Backup to Cloud Speed

Backup to Cloud speed calculator

Gotcha #2 – Can you Backup At All? Not every location has availability of an Internet connection capable of successfully backing up over the wire.  We wrote a cloud backup speed calculator to help you determine how long it will take.  The same calculator can be used to determine restore speed.  For example to pull down 1TB of data on a 5 Megabit/sec connection would take over 24 days (see graphic or link to calculator).  Some customers find they can’t perform a full backup in a reasonable time window given their bandwidth.

Gotcha #3 Do You Want to Pay More for Less Insurance?  Although cloud storage prices have come down, many specialty backup to cloud services still charge from 20cents to $1 per Gigabyte or more per month.  At these rates a small business can pay $200 to $1000 per month for 1TB of storage depending on the features needed.  A data center specializing in backup, which also offers to spin virtual machines up in the cloud in a disaster will tend to cost more than public blob (blob stands for binary large object) storage solutions like Amazon S3 or Google cloud storage.  Public blob storage is running around 3 cents per gig per month.  But these blob or block storage systems usually don’t allow modifying files, which makes them less suitable for backup because many successful cloud backup programs rely on “incremental” uploads to reduce data transfer times.  These aren’t easily accommodated by blob storage systems.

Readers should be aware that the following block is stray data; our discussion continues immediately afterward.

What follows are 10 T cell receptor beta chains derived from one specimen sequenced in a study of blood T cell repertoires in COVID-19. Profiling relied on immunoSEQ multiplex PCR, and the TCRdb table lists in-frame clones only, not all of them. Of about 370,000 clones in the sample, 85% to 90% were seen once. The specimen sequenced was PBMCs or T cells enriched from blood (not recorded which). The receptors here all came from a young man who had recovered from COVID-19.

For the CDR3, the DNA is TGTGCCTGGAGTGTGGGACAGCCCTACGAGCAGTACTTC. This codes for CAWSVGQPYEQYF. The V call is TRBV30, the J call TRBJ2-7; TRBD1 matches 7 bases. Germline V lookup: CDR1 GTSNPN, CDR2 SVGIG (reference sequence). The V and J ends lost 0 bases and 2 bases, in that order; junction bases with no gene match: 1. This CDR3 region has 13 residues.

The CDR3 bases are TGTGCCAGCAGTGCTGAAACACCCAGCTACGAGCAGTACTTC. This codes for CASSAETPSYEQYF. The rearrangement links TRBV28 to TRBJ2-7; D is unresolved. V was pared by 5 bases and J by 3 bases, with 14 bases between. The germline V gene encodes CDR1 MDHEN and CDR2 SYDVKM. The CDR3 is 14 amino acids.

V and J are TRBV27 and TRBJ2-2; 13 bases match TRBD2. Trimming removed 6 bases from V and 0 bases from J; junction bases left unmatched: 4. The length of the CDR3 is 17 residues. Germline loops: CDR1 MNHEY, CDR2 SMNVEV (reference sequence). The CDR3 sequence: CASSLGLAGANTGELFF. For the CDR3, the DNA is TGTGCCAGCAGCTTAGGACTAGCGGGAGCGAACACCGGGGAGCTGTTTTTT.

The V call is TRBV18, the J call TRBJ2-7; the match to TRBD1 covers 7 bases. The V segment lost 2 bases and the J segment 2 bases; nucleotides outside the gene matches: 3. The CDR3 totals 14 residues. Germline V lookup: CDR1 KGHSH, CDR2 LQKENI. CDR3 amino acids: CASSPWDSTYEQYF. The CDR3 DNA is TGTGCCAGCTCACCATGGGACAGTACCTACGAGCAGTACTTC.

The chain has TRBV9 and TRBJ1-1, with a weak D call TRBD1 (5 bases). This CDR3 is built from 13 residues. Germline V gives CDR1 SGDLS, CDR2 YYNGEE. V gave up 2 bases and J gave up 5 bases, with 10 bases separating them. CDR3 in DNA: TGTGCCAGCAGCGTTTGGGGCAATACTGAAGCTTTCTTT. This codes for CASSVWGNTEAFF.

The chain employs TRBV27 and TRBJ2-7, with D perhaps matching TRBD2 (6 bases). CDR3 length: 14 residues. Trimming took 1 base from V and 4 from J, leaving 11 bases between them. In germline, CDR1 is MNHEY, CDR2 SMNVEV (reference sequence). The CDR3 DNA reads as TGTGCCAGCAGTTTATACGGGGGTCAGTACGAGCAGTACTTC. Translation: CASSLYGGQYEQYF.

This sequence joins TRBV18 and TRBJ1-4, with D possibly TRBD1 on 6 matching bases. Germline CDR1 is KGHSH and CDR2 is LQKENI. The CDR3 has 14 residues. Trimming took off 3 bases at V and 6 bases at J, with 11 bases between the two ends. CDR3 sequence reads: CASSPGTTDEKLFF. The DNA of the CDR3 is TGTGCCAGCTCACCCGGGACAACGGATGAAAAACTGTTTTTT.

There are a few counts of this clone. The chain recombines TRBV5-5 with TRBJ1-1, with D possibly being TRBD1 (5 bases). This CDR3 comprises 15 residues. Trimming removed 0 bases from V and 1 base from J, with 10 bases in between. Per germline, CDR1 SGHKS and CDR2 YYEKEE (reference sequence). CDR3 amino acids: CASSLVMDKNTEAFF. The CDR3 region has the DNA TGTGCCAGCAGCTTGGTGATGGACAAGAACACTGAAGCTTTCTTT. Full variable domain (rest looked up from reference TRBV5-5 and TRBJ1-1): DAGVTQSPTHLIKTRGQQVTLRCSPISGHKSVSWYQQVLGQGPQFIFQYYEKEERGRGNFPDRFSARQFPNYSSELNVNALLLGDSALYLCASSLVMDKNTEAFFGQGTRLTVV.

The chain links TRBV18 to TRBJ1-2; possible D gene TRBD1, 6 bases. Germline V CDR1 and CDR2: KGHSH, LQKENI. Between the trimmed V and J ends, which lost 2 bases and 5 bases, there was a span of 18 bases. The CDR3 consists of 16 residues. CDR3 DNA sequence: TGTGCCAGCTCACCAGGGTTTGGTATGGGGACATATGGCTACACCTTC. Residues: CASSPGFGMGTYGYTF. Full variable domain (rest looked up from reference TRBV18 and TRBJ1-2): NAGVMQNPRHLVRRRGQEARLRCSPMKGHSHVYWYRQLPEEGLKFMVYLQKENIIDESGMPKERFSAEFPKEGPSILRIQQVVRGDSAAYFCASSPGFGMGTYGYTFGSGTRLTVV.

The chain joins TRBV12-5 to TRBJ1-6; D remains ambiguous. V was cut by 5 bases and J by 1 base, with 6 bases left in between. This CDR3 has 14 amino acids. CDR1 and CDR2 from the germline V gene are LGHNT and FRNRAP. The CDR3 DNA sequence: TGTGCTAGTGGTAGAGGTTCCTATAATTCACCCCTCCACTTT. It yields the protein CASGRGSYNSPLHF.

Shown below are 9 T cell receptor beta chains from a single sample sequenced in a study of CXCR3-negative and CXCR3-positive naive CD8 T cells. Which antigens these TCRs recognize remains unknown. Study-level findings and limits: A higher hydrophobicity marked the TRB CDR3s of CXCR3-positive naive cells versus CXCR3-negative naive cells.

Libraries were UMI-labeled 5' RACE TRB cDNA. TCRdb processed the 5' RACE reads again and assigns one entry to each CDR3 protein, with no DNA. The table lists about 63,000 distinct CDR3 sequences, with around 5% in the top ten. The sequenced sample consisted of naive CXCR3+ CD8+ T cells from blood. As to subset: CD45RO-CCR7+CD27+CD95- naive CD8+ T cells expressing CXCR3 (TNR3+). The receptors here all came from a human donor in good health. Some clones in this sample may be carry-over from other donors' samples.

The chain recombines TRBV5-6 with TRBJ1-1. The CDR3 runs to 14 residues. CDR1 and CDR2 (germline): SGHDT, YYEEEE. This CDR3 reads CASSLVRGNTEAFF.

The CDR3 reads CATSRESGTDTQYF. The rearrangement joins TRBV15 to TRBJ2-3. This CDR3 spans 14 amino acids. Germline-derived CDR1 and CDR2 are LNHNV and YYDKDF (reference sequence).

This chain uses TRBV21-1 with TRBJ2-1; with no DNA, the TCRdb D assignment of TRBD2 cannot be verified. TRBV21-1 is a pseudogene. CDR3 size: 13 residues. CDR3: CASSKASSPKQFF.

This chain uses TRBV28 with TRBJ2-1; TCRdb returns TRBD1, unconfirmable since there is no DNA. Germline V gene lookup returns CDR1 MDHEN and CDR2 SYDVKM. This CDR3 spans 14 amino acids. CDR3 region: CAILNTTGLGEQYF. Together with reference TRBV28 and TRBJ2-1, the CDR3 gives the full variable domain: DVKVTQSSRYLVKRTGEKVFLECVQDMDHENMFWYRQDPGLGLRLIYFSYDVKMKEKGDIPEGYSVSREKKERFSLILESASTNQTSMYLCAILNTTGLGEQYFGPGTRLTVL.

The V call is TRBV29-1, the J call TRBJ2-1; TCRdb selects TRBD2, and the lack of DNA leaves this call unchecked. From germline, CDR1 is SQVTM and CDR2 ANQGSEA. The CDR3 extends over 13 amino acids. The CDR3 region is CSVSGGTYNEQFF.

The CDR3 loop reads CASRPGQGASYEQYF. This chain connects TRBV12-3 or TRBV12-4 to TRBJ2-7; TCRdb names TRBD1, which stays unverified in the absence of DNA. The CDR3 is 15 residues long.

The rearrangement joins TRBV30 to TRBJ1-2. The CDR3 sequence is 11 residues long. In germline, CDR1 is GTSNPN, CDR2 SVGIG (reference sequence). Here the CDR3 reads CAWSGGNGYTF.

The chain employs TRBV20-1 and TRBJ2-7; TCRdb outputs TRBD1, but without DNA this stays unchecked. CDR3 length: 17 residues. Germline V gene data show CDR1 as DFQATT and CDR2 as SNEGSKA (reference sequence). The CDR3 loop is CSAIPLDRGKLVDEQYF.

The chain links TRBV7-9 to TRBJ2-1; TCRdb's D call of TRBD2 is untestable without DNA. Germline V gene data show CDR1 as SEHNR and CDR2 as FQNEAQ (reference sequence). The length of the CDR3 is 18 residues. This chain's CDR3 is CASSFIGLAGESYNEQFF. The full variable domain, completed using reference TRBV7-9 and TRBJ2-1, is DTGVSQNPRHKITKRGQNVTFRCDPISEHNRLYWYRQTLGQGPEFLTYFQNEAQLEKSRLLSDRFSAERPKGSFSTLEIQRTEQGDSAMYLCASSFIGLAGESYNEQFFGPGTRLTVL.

Gotcha #4 How Secure and Private is Your Data?  There is an assumption that data in the cloud is somehow more protected and secure than data on site.  But all data lives somewhere and data centers can go down or be compromised too.  Although most cloud solutions offer encryption, there are all kinds hacks, attacks, and issues that can compromise your data.  Is the data stored outside the country? Does the data center have access to the encryption password?  If so, it could be subject to laws in another country and you might be violating rules in this country such as HIPAA privacy rules in the U.S.  Even if data is stored in country laws are evolving and data centers have been subpoenaed to provide customer information to courts or law enforcement.